This section is from a Harriet-like point of view, the narrator’s point of view, but offers consistency in voice and perspective. I think it’s an important scene precisely because Harriet isn’t in it. Including this scene only works, I think, because of Harriet’s dominant presence through the notebooks and the consistent narrative voice. It’s almost as if the adult Harriet is narrating the story; the narrator’s voice is somewhat gentler but just as incisive as Harriet’s.

Action: Try writing a scene without your main character in it. What is the difference between your main character and your narrator? Is there one? Consider playing with the closeness of the two.


Adult Influence: Mother

At the end of the book, we finally see where Harriet gets her voice: from her mother. This reveal of Harriet’s other adult influences makes sense, as a subplot of the novel is Harriet’s fascination with adults both outside her house and inside. She first discovers a curiosity about Ole Golly having a family and then having a romance, and she ends with a fuller curiosity about her own parents.

With Ole Golly gone and the cook resistant to childcare, Harriet spends a lot more time with her parents, and we’re able to see Mrs. Welsch in action:

“‘You know, I was thinking the other day’—Mrs. Welsch seemed to be changing the subject—‘that Milly Andrews really hasn’t got good sense. Did you see her at the Peters’ party? Well, I don’t know what you were doing. Everybody was talking about it. Jack Peters was stoned out of his mind and falling off the bar stool, and there was Milly Andrews just smiling at him like an idiot” (p. 289).

Harriet does repeat this information in her newspaper column, but it is more important for informing readers of Harriet’s context for her observations and judgments than for the material it provides her.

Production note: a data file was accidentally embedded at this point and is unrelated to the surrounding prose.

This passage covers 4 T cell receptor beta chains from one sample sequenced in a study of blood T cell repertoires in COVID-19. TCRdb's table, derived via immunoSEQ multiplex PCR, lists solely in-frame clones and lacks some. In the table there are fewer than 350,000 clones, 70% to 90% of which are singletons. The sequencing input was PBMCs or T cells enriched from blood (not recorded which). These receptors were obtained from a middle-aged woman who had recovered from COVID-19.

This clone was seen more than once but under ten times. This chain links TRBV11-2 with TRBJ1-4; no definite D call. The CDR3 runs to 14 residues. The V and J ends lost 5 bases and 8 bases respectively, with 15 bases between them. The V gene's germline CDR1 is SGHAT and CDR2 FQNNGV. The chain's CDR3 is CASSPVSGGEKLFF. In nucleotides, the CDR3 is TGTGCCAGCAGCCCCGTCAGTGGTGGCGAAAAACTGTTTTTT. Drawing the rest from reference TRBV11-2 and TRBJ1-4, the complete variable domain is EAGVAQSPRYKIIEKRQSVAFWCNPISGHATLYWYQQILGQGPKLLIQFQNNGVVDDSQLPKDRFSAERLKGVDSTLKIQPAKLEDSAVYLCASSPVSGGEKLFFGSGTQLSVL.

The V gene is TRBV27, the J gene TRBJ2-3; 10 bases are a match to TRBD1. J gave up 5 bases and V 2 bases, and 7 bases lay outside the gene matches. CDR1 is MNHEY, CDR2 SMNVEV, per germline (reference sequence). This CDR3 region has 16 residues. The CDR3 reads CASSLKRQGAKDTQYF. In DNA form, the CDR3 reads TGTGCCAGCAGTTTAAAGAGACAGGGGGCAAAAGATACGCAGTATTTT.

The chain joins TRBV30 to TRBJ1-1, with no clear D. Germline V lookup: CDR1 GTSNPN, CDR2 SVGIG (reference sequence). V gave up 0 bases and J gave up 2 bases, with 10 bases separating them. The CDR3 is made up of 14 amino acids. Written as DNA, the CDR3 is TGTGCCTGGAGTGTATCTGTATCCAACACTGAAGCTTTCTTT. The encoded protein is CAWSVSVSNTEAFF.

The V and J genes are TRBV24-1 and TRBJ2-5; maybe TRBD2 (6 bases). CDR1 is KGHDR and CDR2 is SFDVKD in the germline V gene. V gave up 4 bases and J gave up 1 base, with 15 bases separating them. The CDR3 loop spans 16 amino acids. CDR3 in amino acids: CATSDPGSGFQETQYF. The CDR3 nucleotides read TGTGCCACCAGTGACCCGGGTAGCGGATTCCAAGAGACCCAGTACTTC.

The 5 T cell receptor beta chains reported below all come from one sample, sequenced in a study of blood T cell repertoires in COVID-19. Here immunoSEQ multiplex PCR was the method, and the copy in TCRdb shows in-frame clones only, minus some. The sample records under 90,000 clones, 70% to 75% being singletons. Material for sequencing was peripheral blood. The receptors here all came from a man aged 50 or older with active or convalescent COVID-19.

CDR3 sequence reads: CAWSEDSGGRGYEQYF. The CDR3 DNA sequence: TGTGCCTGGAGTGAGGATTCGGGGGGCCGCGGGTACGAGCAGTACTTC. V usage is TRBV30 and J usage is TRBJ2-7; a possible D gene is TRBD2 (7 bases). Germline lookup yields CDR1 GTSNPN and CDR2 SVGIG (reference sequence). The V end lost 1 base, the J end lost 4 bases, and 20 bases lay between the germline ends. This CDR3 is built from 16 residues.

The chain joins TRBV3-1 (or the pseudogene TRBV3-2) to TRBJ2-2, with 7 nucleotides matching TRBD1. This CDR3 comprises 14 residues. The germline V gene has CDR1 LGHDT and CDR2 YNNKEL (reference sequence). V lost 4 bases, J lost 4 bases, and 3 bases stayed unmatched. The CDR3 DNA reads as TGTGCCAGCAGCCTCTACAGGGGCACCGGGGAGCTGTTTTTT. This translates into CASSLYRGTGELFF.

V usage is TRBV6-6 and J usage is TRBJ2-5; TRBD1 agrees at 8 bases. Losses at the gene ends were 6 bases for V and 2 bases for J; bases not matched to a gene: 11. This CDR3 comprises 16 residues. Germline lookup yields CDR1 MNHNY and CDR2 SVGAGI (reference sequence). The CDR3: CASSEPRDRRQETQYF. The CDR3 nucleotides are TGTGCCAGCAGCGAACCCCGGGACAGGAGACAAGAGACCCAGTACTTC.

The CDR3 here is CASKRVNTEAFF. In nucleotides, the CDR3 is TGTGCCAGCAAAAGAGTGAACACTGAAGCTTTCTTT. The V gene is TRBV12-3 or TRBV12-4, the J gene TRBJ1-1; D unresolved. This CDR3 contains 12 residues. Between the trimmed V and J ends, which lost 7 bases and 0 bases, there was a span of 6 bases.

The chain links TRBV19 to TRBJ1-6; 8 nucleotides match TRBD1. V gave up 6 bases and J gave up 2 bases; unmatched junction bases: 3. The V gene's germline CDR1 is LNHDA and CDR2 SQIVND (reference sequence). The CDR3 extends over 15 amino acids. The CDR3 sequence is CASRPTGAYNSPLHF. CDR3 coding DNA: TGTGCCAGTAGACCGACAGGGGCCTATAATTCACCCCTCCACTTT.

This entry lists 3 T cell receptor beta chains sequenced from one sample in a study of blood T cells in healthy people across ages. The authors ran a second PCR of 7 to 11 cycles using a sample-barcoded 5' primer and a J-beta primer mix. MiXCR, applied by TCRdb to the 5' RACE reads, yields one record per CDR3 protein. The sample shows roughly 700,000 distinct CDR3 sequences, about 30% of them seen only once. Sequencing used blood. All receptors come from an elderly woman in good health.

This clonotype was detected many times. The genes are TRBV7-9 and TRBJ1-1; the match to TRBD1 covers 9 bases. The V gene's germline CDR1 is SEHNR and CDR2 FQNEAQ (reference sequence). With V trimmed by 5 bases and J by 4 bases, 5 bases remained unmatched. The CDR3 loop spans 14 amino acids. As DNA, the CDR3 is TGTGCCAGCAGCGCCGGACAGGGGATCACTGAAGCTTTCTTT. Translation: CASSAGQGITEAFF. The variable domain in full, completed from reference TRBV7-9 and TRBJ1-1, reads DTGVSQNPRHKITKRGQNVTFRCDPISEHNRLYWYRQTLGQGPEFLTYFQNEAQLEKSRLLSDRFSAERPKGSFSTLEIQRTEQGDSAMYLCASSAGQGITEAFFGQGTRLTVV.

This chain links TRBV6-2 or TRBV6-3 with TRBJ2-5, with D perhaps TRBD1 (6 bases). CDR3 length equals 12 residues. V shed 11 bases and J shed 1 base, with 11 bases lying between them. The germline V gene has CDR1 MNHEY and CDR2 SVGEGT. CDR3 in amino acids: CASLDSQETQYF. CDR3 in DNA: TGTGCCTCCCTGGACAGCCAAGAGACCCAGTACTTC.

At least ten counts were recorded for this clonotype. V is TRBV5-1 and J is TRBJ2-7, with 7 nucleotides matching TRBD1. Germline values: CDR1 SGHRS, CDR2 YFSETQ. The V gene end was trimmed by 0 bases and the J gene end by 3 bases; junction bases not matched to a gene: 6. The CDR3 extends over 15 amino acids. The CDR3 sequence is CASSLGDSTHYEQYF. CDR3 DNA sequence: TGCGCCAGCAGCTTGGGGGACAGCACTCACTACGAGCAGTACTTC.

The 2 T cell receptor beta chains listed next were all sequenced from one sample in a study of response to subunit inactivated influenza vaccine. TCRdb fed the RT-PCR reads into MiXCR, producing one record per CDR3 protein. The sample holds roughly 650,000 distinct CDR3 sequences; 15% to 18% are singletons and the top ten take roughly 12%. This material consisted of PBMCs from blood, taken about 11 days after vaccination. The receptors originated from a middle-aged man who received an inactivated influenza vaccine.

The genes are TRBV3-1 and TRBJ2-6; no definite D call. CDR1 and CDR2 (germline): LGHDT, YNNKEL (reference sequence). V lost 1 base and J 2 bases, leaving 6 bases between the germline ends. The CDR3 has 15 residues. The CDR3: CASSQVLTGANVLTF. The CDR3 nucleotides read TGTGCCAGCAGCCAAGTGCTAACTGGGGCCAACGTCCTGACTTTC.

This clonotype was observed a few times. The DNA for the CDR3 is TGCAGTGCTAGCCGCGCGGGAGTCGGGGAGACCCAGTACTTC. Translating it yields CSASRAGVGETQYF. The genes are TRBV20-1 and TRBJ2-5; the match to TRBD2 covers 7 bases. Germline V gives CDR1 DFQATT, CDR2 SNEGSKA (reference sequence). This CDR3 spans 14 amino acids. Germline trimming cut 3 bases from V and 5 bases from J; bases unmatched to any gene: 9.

Action: Don’t discount adults. Show your readers how the adults in your character’s life shape their story and make them who they are.



Harriet’s emotional arc comes to completion as she develops empathy. Her third to last notebook entry brings a number of narrative threads together—the Thanksgiving dance performance, her growth as a writer (“concentrating on description which she felt to be her weakest point” [p. 297]), and her movement toward empathy:



Then, as she sees Janie and Sport walking toward her through the park, she exhibits true attempts at human empathy. She imagines them as characters in her Town game:

“She made herself walk in Sport’s shoes, feeling the holes in his socks rub against his ankles. She pretended she had an itchy nose when Janie put one abstracted hand up to scratch. She felt what it would feel like to have freckles and yellow hair like Janie, then funny ears and skinny shoulders like Sport” (p. 299).

This moment is the culmination of all of Harriet’s growth, as a writer and as a person. She must know her audience, feel empathy for her characters, and feel empathy for her friends. She must be active in her attempts at empathy.

Action: Have empathy for your characters and for your readers. Let that show in your writing.


How to Become a Writer

Perhaps this is the greatest lesson for writers in Harriet the Spy, that observation and empathy rather than observation and judgment makes for a better writer and a better human. As I child, I felt Harriet’s distance from her classmates. I too felt like I had a nice life, but I also felt the exclusion from clubs and groups that Harriet experiences. I also thought the kind of thoughts that Harriet wrote down (but in journaling was always conscious that someone someday might read them).

Harriet the Spy was probably more formative for me as a person and as a writer than I remember or can possibly be conscious of now. I hope that some of the lessons of empathy stuck. Even though Harriet’s conclusion was that “SOMETIMES YOU HAVE TO LIE,” and I may have taken that at face value as an eight year old, Fitzhugh is much more interested in empathy. The magic of the last notebook entries are that they show Harriet both understanding and not understanding her own growth. And perhaps this is the real lesson of re-reading the book—we never quite understand our own growth, and we are all more like Harriet than we imagine.

Action: Re-read one of your childhood favorites. How has your view of the book changed since childhood? What can you learn from it now as a writer?